These mature cows were mostly Angus/ Hereford cross with the younger cows mainly Simmental/Angus and Maine /Angus crosses. There were also about 30 Shorthorn cows in this group. All were in excellent condition.

What impressed me was that there was literally no work involved in  feeding this sizable herd in the winter months. The owner also works full time at his business off the farm. He said he had not started his tractor at all this winter and his only work involved driving through the field once or twice a week to see that everything was OK.

This type of management does not work for everyone or everywhere. I do think that this owner has done an excellent job of matching his environment to the most efficient management of his herd. We have had a very cold winter so far, yet this herd has actually gained weight with no water source , other than snow, no bedding, and literally little or no work. I thought I would pass this on... as it really made me think about the management I was using on my own herd. Some of these practices would not work for my environment, but probably some would.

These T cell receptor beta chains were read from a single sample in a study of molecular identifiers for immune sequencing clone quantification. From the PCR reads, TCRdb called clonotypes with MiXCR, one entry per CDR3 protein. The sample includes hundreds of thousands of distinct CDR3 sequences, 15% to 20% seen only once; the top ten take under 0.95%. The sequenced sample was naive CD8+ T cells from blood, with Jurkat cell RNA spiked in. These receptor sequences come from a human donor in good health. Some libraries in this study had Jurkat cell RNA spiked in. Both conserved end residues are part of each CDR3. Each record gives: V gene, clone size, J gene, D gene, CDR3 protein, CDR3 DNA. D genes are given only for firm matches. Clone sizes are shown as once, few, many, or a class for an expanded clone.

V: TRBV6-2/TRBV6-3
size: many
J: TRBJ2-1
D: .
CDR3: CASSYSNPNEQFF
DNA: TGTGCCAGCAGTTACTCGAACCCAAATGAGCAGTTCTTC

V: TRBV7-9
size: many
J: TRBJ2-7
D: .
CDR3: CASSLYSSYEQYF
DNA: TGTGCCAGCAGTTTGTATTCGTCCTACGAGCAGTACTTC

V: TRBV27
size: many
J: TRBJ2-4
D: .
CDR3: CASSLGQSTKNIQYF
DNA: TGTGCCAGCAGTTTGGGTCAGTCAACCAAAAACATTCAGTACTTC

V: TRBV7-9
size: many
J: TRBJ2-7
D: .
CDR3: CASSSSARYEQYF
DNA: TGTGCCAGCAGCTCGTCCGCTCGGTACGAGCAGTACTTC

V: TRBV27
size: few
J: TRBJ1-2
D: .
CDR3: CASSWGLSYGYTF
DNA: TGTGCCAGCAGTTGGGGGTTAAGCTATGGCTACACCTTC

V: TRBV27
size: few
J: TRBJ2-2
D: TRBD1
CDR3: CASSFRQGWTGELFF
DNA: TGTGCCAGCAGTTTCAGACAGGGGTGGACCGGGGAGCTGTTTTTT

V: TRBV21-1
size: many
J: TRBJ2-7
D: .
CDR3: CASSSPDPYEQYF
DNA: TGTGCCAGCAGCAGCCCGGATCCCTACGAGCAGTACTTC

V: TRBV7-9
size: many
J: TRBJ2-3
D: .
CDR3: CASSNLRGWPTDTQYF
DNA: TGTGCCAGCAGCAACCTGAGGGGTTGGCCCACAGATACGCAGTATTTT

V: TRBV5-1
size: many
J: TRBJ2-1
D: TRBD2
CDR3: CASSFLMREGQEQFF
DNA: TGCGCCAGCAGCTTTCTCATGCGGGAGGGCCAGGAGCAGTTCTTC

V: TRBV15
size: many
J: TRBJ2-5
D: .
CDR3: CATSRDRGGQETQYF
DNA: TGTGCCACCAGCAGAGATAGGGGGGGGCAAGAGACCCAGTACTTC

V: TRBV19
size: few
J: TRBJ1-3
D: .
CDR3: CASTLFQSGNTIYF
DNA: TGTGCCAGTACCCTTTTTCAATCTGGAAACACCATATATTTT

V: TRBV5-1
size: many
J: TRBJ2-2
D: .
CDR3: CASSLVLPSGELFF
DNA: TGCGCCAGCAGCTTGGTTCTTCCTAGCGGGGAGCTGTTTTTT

156
USDA announced this morning that it will accept all classes of cattle from Canada, starting on November 19th /07 provided they were born after some date in 1999. (  I am going by memory and I cannot remember the exact date). Since Canada opened it's border to US imports early in 2007, there has been a major movement of breeding stock from the US into Canada. As of Nov 19th we hopefully will once again have a complete North American beef industry, just as it was built... and how it should remain.

157
I thought this topic could create some good discussion on here. In several postings since I joined this very elite group, I have seen several comments about there being too many females in flush programs that are not good enough. What qualities makes a female " good enough"?